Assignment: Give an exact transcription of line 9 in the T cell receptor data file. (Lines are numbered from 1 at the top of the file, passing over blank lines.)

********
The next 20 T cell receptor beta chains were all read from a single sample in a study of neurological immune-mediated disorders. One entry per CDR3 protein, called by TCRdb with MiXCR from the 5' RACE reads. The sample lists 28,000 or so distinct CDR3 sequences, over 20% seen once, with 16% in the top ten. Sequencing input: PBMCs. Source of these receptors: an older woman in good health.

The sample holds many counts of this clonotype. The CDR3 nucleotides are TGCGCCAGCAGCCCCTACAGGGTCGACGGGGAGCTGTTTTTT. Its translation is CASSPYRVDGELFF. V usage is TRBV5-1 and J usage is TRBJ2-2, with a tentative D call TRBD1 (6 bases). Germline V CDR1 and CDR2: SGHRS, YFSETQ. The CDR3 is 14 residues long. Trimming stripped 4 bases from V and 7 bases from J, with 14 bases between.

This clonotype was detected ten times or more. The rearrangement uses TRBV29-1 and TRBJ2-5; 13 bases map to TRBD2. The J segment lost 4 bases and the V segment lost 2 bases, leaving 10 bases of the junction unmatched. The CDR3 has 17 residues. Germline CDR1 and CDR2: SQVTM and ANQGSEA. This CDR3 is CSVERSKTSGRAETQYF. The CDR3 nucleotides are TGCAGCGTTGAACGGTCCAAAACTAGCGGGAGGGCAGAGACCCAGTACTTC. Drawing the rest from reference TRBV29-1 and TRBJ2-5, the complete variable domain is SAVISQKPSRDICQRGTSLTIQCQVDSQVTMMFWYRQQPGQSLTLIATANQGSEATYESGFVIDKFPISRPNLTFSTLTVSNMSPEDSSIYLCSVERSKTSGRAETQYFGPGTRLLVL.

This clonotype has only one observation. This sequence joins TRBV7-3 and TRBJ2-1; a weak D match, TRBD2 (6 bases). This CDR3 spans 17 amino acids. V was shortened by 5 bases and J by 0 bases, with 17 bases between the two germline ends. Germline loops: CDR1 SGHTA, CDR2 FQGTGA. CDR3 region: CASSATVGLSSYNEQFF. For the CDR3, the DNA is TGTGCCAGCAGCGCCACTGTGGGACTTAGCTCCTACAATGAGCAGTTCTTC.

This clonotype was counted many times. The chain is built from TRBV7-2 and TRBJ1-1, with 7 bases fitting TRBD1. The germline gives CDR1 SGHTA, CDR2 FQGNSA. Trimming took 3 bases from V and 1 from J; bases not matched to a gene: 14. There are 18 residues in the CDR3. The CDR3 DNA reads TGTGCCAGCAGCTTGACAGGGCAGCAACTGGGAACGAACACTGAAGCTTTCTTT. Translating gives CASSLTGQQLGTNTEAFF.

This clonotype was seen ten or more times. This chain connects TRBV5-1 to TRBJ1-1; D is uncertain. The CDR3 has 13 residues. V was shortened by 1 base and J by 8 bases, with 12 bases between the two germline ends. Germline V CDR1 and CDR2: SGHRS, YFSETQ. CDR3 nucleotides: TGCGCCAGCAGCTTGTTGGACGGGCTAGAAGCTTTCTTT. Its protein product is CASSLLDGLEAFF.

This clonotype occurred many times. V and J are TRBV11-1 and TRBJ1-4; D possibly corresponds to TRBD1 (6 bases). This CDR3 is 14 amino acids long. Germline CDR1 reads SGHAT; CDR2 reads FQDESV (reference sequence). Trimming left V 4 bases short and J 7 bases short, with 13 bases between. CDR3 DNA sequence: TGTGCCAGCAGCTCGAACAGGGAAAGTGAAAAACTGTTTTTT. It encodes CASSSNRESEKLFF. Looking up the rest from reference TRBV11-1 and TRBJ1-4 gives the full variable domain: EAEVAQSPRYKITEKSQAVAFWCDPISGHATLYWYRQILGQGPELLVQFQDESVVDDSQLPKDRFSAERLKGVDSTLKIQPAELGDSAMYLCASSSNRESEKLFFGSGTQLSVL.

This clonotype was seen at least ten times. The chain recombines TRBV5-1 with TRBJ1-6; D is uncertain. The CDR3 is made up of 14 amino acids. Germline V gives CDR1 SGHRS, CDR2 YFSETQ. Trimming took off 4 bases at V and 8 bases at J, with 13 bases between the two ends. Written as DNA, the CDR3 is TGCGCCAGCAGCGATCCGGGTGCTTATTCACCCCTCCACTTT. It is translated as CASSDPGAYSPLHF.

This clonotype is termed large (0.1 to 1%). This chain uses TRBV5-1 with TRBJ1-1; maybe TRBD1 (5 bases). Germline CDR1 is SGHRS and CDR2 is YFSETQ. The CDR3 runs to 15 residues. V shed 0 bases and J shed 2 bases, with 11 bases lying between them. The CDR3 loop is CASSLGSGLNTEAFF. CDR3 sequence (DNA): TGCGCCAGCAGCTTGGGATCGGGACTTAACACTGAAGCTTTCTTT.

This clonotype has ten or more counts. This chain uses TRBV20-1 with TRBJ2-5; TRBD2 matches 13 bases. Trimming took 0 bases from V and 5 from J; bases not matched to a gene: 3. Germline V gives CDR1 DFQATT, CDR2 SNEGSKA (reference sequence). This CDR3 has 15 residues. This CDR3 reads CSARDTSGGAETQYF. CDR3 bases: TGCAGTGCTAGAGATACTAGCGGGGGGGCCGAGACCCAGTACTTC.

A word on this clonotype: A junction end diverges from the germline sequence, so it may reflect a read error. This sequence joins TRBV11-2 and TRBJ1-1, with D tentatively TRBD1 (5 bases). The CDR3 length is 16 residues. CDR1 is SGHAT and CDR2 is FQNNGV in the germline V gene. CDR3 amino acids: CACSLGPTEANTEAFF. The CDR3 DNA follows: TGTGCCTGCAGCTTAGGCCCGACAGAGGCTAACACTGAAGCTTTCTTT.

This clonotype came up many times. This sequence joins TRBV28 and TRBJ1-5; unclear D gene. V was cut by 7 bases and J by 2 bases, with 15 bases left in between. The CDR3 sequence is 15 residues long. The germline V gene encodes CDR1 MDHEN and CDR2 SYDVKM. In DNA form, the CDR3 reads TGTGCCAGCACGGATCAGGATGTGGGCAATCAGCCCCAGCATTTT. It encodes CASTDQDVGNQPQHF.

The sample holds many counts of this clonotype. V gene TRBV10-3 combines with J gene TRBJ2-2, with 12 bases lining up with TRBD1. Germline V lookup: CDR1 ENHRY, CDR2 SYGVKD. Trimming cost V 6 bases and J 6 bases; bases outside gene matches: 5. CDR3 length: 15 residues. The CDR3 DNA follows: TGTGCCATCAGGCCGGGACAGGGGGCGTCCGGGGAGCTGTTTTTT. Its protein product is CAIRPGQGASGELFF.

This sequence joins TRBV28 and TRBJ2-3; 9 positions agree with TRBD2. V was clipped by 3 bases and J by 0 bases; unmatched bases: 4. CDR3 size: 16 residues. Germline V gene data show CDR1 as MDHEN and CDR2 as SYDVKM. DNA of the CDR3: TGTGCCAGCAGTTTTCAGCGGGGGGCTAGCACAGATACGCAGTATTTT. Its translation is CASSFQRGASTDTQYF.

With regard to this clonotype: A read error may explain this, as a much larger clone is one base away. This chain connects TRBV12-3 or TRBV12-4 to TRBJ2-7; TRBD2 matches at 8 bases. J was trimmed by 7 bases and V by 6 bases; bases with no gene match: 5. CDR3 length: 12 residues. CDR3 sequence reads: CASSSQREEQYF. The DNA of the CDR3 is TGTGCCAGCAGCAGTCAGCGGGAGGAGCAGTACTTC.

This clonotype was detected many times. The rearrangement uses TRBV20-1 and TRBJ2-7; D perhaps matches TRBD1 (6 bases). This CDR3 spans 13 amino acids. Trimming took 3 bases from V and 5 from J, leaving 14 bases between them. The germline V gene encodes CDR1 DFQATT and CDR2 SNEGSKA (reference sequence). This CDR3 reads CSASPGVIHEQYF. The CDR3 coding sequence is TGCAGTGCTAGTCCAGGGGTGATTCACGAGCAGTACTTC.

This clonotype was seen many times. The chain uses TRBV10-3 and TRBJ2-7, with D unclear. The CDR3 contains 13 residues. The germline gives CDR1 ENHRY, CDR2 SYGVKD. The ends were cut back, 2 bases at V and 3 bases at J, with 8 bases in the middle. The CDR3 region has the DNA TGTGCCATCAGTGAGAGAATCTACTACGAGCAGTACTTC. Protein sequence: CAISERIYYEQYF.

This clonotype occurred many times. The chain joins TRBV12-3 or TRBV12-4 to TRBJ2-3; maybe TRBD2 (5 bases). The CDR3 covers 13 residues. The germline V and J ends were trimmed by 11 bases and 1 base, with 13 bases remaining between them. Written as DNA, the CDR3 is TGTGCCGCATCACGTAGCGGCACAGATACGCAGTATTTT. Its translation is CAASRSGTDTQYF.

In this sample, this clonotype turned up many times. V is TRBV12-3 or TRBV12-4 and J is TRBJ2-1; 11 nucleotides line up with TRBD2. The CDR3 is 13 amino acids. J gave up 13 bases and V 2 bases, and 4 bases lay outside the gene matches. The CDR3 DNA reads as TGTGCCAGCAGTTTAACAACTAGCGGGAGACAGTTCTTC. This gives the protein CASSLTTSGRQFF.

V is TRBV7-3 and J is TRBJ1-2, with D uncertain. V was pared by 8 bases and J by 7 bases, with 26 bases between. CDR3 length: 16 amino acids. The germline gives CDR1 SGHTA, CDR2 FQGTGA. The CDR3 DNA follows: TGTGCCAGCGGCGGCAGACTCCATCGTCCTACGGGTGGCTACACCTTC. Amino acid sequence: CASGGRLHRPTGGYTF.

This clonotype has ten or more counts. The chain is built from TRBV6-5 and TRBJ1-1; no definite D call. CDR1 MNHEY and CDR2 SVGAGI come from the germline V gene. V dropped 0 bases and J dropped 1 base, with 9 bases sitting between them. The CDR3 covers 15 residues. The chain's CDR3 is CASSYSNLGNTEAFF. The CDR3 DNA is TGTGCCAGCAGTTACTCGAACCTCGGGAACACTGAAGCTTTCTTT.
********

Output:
This clonotype is termed large (0.1 to 1%). This chain uses TRBV5-1 with TRBJ1-1; maybe TRBD1 (5 bases). Germline CDR1 is SGHRS and CDR2 is YFSETQ. The CDR3 runs to 15 residues. V shed 0 bases and J shed 2 bases, with 11 bases lying between them. The CDR3 loop is CASSLGSGLNTEAFF. CDR3 sequence (DNA): TGCGCCAGCAGCTTGGGATCGGGACTTAACACTGAAGCTTTCTTT.